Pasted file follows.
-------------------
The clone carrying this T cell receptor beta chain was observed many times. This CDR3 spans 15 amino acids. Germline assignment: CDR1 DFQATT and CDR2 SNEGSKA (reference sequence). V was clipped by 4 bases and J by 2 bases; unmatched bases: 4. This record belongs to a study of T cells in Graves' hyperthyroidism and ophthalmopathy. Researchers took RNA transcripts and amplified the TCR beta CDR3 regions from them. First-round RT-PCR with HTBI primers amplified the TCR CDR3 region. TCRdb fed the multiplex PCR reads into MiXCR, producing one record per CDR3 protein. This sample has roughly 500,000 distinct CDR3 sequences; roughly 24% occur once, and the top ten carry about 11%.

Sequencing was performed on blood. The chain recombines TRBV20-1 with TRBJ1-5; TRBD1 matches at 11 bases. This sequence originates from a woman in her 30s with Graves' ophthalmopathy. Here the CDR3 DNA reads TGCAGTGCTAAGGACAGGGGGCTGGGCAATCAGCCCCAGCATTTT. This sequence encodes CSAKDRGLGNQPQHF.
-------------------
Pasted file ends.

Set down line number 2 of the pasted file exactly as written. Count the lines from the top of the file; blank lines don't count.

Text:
Sequencing was performed on blood. The chain recombines TRBV20-1 with TRBJ1-5; TRBD1 matches at 11 bases. This sequence originates from a woman in her 30s with Graves' ophthalmopathy. Here the CDR3 DNA reads TGCAGTGCTAAGGACAGGGGGCTGGGCAATCAGCCCCAGCATTTT. This sequence encodes CSAKDRGLGNQPQHF.